The new $71 million GM Advanced Design Center in Pasadena will be tasked with pushing the boundaries when it opens next year – even going beyond Earth’s gravity.
The automaker already operates a design and research center in North Hollywood, but the new campus, 14 miles to the east, will provide about four times as much space and plenty of new, cutting-edge technologies. It will emphasize the electric and autonomous vehicles that GM has committed $35 billion to develop. But it may also play a significant role in NASA’s upcoming lunar program.
“We’re always trying to reach out and see how far we can go and (find) what’s really the limit,” said Bryan Nesbitt, GM’s executive director of Global Advanced Design. “That’s what this space is all about.”
Current GM Design Center Accolades
GM opened up its first studio in California in Newbury Park in 1983. The facility moved to North Hollywood 21 years ago. While the original focus was on advanced design, the current campus has increasingly emphasized advanced engineering, as well, taking advantage of “California’s technology epicenter,” added Michael Simcoe, GM vice president of Global Design, along with “the rich cultural diversity and talent in the region.”
The existing campus has played a critical role in the development of several striking concepts to emerge from GM, including:
- The Cadillac personal autonomous concept vehicle, and Caddy’s prototype flying car, both revealed during the 2021 Consumer Electronics Show;
- The toaster-shaped Cruise Origin, a fully electric and completely driverless ride-share shuttle;
- The BrightDrop electric van and droid-like EP1 that will start going into production next year; and
- The lunar rover concept that GM developed in partnership with Lockheed Martin.
GM developed the original lunar rover used in the Apollo program and is a front-runner for landing this six-wheeled, all-electric shuttle on the moon as part of NASA’s new Artemis project.
New GM Advanced Design Center Goals
Most of what the new GM Advanced Design Center will focus on will be more down to earth. However, it will still be pushing the cutting edge, stressed Nesbitt, noting the massive transformation expected to completely transform the auto industry over the course of the coming decade.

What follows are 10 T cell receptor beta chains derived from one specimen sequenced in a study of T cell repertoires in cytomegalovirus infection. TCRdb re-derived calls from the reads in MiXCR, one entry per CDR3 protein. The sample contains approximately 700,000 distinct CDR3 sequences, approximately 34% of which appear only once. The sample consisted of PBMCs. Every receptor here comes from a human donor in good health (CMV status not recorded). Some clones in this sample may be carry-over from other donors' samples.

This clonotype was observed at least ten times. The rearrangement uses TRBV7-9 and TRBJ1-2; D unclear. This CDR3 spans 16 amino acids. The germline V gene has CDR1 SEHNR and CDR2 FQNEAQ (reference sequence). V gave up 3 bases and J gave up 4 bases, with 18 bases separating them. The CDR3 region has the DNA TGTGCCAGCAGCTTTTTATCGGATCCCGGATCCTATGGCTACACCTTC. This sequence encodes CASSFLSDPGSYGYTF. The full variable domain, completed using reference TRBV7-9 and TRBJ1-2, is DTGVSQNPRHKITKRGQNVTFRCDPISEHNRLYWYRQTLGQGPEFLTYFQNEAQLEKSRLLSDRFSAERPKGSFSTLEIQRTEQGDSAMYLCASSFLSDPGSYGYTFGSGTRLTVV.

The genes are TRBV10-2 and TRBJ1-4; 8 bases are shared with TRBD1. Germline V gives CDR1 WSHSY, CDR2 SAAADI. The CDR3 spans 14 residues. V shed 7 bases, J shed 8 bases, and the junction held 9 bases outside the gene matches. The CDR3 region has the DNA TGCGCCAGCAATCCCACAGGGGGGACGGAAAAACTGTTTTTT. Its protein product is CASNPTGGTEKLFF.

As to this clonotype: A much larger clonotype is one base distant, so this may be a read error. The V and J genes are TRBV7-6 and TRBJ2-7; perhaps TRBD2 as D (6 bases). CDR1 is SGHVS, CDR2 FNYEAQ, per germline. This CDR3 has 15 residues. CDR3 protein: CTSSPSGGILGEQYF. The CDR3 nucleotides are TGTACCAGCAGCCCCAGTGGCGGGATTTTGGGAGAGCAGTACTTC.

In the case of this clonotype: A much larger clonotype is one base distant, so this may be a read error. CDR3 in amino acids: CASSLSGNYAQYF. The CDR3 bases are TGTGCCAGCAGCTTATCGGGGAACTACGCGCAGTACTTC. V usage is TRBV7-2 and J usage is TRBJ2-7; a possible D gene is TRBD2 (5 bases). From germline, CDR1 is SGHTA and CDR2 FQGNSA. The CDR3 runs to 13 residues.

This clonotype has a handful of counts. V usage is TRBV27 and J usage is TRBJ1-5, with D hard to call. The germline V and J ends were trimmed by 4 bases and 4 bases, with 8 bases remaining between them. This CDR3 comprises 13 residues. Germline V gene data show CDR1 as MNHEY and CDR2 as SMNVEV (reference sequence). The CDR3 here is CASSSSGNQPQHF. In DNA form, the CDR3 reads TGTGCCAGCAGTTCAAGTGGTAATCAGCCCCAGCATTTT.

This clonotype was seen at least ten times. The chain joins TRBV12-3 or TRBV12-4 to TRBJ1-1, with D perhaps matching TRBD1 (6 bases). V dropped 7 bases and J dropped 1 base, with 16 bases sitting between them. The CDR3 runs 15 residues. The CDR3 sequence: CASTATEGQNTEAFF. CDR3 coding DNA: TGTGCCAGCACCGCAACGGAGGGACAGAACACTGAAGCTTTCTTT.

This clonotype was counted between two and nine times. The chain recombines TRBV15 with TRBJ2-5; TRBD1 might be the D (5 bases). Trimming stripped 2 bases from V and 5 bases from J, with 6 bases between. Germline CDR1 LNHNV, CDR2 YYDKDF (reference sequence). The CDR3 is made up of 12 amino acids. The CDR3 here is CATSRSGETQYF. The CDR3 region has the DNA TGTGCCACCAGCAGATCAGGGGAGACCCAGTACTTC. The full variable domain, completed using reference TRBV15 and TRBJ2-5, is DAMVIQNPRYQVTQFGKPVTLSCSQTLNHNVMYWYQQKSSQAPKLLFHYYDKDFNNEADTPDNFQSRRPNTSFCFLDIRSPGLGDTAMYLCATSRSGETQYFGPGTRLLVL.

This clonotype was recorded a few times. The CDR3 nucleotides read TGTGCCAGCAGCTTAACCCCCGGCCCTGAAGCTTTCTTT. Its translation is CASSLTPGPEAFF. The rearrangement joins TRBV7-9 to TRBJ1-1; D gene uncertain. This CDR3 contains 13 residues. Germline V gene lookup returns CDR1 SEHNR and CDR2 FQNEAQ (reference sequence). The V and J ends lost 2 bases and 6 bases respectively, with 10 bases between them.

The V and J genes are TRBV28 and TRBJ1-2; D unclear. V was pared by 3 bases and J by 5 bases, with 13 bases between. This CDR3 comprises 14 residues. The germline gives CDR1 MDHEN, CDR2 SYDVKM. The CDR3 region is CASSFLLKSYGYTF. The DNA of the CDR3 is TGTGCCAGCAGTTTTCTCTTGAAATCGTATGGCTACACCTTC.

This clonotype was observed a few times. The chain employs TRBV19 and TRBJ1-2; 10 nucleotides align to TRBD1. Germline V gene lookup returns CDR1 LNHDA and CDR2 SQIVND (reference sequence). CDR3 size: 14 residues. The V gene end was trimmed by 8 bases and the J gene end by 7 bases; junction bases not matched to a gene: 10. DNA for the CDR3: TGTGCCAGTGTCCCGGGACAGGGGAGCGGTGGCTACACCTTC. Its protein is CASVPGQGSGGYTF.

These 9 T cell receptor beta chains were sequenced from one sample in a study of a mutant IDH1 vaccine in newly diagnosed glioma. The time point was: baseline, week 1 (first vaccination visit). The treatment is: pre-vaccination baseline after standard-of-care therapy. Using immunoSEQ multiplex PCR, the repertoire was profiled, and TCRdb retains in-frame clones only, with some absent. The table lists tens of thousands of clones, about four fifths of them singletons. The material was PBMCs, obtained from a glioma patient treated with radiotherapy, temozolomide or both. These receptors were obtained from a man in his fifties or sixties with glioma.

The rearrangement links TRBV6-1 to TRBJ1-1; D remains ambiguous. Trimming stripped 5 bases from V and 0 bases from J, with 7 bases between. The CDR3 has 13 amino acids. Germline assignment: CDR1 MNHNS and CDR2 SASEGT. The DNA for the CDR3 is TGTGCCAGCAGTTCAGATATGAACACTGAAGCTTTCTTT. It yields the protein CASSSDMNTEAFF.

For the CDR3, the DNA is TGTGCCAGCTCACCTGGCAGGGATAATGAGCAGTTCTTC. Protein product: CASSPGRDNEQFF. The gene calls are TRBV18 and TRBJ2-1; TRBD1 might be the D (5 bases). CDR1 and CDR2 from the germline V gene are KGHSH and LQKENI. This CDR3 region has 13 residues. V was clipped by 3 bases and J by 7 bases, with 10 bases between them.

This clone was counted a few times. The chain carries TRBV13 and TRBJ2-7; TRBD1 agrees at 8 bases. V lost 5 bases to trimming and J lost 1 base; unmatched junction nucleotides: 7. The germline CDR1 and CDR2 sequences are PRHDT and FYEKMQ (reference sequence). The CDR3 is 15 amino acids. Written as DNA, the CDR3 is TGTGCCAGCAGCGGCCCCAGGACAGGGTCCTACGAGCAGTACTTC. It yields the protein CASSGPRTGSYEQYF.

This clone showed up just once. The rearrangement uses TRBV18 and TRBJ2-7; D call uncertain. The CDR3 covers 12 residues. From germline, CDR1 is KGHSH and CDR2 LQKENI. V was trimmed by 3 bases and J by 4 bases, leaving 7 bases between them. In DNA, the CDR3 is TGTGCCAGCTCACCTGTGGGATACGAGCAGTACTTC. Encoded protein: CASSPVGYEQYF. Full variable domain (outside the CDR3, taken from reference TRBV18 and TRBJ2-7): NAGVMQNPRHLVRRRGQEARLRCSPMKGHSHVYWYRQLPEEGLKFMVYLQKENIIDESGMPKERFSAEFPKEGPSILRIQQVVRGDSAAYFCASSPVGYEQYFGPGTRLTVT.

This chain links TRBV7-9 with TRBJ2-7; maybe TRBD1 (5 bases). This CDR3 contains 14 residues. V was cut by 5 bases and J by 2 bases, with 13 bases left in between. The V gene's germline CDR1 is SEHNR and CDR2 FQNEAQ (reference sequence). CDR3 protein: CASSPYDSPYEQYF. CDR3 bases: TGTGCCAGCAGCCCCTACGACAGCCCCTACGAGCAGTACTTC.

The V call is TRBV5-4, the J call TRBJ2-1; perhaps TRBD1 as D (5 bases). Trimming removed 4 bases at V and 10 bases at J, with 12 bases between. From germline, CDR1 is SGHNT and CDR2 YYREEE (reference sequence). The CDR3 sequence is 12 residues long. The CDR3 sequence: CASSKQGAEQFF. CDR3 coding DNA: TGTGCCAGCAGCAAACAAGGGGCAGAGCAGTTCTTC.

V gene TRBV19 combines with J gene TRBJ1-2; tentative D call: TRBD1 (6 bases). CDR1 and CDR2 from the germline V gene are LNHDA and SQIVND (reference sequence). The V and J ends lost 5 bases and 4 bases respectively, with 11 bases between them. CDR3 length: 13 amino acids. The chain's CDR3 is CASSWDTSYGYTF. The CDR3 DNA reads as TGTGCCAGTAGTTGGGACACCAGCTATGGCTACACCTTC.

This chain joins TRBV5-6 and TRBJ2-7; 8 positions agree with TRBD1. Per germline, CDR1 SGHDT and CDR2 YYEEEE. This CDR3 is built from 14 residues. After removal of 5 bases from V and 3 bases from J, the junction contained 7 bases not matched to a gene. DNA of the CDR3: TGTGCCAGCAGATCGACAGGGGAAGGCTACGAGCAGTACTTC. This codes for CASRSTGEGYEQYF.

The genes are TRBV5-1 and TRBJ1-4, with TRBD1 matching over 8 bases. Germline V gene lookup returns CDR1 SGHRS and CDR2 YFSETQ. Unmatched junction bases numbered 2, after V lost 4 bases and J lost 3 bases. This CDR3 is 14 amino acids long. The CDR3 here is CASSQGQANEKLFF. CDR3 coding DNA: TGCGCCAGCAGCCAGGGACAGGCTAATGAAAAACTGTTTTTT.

GM’s new EVs will use skateboard-like platforms with their motors and batteries mounted under the load floor. That frees up space where an internal combustion engine normally would go. In turn, that can be repurposed for passengers and cargo. Autonomous vehicles could go a step further, as the Cruise Origin demonstrates how with no driver – or even a steering wheel – an AV could completely open up its interior, whether to serve as a shuttle pod, a delivery vehicle, or even a living room on wheels.
“Such new ideas,” Nesbitt explained, “are much farther out, maybe two generations out, from actual production.”
The sexy part of the new GM Advanced Design Center might focus on design, but the 8-acre facility will also work on next-generation technologies, such as infotainment and head-up display systems. It’s also developing new ways to create prototypes, both virtual and classic clay and foam models.
Automotive designers and engineers spend more and more of their time working in the virtual world these days. That helps speed up the leap from concept to production – while also cutting costs.
But, “Virtual can only get you so far,” stressed Nesbitt. No matter how good a new design might look on a video screen, you still have to put real humans inside of a life-size model to be sure it all meets customer expectations once your new product is ready for sale.
For more information, visit GM’s site.